Tea Quiz: Can You Match the Tea to the Leaves?

In a previous article I had shown some photos of tea leaves and asked if you could identify them. Some were easy and at least a couple were difficult. One responder commented that a look at the steeped liquid helps when identifying teas from photos. I thought it would be good to see how this would work. So here goes! (Hint: one of these steeps up a color that is quite unexpected for its tea type.)

A

LLT-SEBlkOolong-leaves

1

Tea_Blog_ETS-SpgPchngB002bA

B

Tea_Blog_ETS-GyokuroA002a

2

ETS-AssmTGFOP-B002a

C

Tea_Blog_ETS-SpgPchng-CompA

3

Tea_Blog_ETS-GyokuroB002a

D

Golden Heaven Yunnan China Black Tea-leaves

4

LLT-SEBlkOolongB1a

E

ETS-AssmTGFOP-leaves

5

Golden Heaven Yunnan China Black Tea-liquid

Answers:

  • A goes with 4 — A black oolong. This is the tricky one. It is a highly oxidized oolong and so is more of a black tea, so you might expect more of a reddish liquid instead of this light liquid color, but it is an oolong after all. The flavor is also a bit of a surprise, being stronger and smoother than might be expected, with a slight touch of smokiness in the first infusion.
  • B goes with 3 — Gyokuro. Japan’s best green tea made from single buds that are picked only in April and May. To develop increased chlorophyll (making them dark green) and reduced tannin (giving a sweeter flavor with no bitterness), the tea is covered with black curtains or bamboo and straw shades for three weeks in early Spring. The leaves are about three-quarters of an inch long and extremely fragrant and tender. They are steamed immediately after plucking for about 30 minutes to arrest fermentation and seal in the flavor. Then they are fluffed with hot air and pressed and dried to 30% moisture content. Repeated rolling takes place until the tea develops long thin dark green needles at which time it is finally dried to a 4-6% moisture content. (my review)
  • C goes with 1 — Spring Pouchong. From Pinglin Township in Taiwan, considered one of the most beautiful tea producing places of the world with one of the most pristine waterways and thick forests. The town is only accessible by one tiny road which is lined on both sides by small workshops where the Pouchong is produced and packed. Tea season brings the entire town to life – as their teas have made the town famous. Pouchong comes from special bushes that grow on only a few tracts of land around the town. After plucking, the leaves are only allowed to oxidize for a limited amount of time before they are wrapped in paper and dried. Spring Pouchong is processed entirely by hand in the same manner it has been for 5 generations. This delivers one of the world’s most exceptional teas, with fragrances of flowers and melon, and a rich, yet mild cup. (my review)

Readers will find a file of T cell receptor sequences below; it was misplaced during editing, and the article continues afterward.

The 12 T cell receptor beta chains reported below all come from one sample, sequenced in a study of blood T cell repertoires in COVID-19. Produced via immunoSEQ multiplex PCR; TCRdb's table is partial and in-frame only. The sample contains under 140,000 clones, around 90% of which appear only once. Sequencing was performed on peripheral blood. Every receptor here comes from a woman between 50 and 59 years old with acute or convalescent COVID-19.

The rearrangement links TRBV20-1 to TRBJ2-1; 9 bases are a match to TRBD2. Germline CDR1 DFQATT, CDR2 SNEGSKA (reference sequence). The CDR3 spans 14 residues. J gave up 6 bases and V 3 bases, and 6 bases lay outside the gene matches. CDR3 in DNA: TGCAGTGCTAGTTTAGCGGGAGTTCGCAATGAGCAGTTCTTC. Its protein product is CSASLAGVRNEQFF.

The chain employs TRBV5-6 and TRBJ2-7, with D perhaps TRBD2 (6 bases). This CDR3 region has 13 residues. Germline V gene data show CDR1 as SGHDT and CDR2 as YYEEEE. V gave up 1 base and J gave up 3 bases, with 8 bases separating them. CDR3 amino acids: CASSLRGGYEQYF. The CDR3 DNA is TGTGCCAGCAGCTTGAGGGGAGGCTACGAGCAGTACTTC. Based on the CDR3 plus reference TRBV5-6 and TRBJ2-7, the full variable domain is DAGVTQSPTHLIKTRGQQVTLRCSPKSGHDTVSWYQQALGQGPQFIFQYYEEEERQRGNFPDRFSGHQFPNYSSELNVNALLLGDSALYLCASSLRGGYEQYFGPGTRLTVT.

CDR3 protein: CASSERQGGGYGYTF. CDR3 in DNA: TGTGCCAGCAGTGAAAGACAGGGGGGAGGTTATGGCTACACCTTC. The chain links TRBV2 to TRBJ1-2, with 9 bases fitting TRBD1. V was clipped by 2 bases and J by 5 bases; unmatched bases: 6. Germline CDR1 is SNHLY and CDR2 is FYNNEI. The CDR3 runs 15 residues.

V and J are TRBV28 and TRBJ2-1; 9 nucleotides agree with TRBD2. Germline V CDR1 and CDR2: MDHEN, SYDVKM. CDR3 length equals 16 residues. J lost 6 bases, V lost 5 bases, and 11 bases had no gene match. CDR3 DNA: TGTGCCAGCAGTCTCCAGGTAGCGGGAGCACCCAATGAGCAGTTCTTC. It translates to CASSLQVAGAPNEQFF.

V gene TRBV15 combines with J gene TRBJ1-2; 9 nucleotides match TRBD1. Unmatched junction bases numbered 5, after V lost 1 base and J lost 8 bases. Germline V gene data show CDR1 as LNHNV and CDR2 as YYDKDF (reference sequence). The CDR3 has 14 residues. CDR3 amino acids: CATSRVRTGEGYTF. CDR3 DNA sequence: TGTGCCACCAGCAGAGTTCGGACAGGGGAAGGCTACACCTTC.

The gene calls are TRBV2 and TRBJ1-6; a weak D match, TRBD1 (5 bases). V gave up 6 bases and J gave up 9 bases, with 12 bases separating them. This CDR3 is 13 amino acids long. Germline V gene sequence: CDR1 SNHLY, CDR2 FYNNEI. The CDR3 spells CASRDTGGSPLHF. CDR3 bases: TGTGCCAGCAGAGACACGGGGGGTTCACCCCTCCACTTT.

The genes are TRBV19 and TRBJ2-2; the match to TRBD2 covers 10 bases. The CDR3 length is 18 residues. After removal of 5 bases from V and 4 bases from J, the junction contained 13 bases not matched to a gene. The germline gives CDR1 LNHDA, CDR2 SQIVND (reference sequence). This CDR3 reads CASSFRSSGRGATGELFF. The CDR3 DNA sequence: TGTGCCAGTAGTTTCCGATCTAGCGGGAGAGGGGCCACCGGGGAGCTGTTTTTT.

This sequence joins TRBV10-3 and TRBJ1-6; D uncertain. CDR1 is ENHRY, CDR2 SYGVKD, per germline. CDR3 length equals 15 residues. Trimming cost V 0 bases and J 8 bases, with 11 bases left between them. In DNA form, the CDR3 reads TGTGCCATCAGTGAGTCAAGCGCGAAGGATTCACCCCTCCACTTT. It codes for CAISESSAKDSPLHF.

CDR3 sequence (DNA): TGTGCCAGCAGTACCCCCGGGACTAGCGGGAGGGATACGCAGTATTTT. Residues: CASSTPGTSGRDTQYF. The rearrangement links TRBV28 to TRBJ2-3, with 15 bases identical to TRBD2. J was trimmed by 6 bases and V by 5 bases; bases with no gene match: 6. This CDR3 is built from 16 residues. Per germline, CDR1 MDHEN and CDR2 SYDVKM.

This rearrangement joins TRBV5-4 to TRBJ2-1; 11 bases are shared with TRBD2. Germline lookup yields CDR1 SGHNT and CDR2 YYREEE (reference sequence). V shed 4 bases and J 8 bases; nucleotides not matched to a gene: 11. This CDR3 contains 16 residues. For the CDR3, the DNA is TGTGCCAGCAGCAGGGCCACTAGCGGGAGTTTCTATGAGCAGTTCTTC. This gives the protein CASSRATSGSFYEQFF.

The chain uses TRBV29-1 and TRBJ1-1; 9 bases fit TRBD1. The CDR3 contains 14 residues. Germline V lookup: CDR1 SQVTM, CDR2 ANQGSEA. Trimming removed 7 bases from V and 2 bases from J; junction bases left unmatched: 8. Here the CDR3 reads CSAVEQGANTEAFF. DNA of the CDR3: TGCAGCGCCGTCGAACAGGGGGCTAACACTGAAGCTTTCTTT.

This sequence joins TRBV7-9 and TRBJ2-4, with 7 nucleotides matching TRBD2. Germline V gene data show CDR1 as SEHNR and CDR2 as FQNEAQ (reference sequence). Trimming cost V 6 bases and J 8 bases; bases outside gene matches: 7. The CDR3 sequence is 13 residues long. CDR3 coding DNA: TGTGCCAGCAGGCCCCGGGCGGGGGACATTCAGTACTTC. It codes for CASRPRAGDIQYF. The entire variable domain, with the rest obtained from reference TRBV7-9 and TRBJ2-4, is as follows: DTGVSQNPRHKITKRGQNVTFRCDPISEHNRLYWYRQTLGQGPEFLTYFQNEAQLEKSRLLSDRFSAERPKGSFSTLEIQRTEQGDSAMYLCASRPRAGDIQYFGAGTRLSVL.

• D goes with 5 — Golden Heaven Yunnan China Black Tea. Composed of tippy, neat, wiry, and well-made leaves, and characterized by their shape, color, aroma, and malty taste. This tea produces a bright reddish cup (but distinct from Assam) with a brisk, fragrant aroma. One of the highest quality teas available from Yunnan Province, it is made during the last two weeks of March and the first two weeks of April, delivering a brighter golden tip. Known as one of the worlds great teas, this tea is perfect on its own, but also takes a bit of milk or sugar well, as it helps to capture the malty character. (my review)
  • E goes with 2 — Assam TGFOP. This TGFOP (Tippy Golden Flowery Orange Pekoe) blend from English Tea Store is flavorful with superb astringency and full on 2nd flush jammy profile. An expansive malt character opens with milk. (my review)

So, how did you do? By process of elimination, you most likely got at least two right. Now it’s time to pick a tea, steep it, and enjoy!

See more of A.C. Cargill’s articles here.

© Online Stores, Inc., and The English Tea Store Blog, 2009-2014. Unauthorized use and/or duplication of this material without express and written permission from this article’s author and/or the blog’s owner is strictly prohibited. Excerpts and links may be used, provided that full and clear credit is given to Online Stores, Inc., and The English Tea Store Blog with appropriate and specific direction to the original content.

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